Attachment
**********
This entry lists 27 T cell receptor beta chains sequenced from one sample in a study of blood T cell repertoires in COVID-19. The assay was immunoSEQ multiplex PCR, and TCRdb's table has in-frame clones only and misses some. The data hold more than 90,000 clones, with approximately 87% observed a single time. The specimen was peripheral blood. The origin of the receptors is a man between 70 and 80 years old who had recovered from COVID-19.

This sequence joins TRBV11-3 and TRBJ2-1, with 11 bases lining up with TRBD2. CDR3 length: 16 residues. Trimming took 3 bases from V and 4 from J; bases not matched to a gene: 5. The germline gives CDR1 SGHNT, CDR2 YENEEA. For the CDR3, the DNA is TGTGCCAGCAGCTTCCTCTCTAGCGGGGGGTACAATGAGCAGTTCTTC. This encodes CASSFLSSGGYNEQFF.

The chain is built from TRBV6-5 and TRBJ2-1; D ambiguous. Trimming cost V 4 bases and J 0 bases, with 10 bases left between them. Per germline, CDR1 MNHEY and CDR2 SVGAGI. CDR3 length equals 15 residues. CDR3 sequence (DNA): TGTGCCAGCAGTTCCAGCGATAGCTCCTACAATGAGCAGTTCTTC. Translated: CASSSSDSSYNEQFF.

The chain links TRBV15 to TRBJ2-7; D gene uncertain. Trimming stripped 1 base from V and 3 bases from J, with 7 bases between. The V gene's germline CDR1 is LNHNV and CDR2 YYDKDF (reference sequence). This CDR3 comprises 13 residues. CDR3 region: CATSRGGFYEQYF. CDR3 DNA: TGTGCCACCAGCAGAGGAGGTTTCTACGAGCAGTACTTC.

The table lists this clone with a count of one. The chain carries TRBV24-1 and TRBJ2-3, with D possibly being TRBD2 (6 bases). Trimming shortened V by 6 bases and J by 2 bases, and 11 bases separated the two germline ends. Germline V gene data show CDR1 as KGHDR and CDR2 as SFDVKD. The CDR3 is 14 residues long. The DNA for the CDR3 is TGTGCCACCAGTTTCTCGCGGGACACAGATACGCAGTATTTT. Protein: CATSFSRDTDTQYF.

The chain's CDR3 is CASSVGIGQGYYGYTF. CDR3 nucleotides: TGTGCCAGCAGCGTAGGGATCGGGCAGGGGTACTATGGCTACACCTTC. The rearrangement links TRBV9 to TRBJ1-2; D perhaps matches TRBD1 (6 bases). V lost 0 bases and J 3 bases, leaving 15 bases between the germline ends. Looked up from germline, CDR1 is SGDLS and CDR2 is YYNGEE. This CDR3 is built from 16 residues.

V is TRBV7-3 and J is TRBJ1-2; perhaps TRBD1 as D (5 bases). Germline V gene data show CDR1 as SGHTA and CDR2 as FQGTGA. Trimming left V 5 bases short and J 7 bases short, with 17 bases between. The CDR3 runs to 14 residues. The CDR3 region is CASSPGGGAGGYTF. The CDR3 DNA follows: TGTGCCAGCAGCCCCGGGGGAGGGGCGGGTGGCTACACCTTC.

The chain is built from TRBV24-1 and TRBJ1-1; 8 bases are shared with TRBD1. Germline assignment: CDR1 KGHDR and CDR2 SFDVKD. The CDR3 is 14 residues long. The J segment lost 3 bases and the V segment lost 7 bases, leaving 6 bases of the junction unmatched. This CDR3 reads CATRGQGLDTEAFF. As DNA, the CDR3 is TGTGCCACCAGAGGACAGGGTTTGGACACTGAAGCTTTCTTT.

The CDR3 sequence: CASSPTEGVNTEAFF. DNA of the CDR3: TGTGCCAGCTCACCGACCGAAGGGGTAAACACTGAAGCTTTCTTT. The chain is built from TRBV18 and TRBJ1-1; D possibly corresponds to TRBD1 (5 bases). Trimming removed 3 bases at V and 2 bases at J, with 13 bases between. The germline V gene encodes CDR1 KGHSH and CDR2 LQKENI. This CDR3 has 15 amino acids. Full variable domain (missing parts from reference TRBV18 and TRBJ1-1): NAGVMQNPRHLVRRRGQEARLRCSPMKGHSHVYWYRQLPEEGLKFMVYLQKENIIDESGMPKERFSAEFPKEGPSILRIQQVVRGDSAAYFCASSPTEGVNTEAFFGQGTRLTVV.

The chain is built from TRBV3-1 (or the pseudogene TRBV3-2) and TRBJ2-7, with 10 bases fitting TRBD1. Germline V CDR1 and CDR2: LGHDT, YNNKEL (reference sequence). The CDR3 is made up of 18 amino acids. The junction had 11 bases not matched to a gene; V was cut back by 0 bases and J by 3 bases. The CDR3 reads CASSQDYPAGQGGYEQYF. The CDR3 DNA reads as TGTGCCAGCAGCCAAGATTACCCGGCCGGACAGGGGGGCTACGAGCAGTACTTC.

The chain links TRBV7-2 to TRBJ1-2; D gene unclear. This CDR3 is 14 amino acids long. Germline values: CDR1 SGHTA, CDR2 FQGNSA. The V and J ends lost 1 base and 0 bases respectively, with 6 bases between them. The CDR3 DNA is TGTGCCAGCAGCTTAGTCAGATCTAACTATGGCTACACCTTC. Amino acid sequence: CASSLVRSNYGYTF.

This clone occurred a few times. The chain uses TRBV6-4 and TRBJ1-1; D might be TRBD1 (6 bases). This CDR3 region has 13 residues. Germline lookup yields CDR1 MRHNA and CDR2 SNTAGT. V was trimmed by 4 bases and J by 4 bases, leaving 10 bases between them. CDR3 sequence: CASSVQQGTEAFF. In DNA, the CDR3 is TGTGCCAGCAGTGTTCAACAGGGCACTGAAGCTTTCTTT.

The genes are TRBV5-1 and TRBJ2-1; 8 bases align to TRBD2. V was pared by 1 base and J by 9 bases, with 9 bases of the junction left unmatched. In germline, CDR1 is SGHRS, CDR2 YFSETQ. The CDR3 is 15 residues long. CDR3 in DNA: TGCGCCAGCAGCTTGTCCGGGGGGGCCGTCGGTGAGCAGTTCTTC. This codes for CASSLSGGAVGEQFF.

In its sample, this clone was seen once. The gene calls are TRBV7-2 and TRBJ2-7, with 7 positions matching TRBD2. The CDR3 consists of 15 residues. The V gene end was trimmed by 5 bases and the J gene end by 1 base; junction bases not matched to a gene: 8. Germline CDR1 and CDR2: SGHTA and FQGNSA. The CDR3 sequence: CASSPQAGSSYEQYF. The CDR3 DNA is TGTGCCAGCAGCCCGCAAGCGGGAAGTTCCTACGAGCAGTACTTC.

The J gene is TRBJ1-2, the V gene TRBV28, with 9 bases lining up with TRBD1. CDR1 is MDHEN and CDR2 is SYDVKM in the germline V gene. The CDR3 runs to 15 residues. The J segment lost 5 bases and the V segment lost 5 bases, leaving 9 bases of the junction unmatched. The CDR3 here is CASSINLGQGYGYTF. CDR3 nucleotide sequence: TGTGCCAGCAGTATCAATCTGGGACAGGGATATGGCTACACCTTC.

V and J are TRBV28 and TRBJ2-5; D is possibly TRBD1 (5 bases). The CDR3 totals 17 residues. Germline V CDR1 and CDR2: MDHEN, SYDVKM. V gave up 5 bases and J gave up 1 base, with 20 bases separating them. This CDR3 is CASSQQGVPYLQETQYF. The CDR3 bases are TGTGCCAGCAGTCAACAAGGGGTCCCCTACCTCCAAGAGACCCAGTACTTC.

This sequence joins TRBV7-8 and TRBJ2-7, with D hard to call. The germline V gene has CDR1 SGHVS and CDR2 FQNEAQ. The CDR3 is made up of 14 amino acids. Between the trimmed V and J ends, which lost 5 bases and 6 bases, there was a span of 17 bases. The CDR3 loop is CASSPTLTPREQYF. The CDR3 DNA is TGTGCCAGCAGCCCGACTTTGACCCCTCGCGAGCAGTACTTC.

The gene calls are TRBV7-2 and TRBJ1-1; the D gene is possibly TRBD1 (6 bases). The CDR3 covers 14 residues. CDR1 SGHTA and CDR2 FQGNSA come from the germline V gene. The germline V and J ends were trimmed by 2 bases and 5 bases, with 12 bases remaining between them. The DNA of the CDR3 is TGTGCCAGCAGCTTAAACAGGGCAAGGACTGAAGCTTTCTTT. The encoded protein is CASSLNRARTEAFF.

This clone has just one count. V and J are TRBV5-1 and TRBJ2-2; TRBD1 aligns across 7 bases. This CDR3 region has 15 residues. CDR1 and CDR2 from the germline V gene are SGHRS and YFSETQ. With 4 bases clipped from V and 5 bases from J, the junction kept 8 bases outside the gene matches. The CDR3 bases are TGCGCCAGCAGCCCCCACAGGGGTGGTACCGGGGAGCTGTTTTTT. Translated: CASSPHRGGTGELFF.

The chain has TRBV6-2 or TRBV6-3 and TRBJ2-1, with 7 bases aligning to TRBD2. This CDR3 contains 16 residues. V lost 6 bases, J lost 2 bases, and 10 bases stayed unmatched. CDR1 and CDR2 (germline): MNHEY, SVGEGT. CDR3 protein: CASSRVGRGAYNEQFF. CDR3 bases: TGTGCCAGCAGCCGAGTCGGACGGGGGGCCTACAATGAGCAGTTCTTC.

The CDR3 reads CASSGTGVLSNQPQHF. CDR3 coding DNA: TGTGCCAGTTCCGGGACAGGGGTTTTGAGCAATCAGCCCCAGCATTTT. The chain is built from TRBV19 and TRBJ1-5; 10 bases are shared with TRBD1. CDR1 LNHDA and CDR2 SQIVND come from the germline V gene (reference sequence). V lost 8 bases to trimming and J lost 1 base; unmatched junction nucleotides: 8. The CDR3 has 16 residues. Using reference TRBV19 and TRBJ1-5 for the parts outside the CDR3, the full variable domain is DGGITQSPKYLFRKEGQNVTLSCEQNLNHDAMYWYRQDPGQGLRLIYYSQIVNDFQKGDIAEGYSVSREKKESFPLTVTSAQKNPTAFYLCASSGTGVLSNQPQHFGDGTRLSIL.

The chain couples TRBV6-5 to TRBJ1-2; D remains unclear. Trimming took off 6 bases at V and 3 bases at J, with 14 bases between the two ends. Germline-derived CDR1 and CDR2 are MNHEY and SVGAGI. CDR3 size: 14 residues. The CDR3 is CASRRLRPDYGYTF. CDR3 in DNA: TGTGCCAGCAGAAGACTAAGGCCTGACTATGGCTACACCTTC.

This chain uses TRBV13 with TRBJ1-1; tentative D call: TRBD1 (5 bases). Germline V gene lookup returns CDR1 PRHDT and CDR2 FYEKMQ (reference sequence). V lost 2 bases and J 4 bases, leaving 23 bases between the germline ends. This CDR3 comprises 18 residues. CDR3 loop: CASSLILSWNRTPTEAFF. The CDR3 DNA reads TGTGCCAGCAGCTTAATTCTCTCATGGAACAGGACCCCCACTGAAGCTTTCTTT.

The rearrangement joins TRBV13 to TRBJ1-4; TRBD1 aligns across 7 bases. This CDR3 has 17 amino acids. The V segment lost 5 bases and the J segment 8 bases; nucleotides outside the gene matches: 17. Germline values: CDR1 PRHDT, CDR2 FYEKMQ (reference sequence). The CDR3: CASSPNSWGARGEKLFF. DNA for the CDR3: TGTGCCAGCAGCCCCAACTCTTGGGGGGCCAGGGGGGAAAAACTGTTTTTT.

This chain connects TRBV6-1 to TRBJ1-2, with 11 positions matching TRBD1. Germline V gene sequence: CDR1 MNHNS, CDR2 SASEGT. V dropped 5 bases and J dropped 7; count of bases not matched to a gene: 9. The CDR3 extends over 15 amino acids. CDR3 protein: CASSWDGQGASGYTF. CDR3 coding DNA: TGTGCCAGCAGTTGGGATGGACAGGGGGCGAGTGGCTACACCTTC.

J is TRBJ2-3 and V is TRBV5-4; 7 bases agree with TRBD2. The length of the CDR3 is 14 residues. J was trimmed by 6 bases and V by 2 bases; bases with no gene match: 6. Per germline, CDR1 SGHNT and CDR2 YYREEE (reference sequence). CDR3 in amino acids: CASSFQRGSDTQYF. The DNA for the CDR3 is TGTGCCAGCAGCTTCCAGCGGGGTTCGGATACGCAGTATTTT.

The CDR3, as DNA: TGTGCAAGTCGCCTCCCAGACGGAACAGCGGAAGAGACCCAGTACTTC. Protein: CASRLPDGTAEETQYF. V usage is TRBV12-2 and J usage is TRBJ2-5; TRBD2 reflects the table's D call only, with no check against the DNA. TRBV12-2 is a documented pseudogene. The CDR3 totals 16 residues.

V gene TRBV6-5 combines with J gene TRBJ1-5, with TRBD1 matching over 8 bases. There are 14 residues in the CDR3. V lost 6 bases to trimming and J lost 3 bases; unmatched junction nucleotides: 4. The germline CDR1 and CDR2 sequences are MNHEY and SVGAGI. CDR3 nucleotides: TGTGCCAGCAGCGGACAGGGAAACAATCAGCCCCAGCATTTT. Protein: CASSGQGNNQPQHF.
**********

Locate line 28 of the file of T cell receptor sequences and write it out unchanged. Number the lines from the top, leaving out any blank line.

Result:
V gene TRBV6-5 combines with J gene TRBJ1-5, with TRBD1 matching over 8 bases. There are 14 residues in the CDR3. V lost 6 bases to trimming and J lost 3 bases; unmatched junction nucleotides: 4. The germline CDR1 and CDR2 sequences are MNHEY and SVGAGI. CDR3 nucleotides: TGTGCCAGCAGCGGACAGGGAAACAATCAGCCCCAGCATTTT. Protein: CASSGQGNNQPQHF.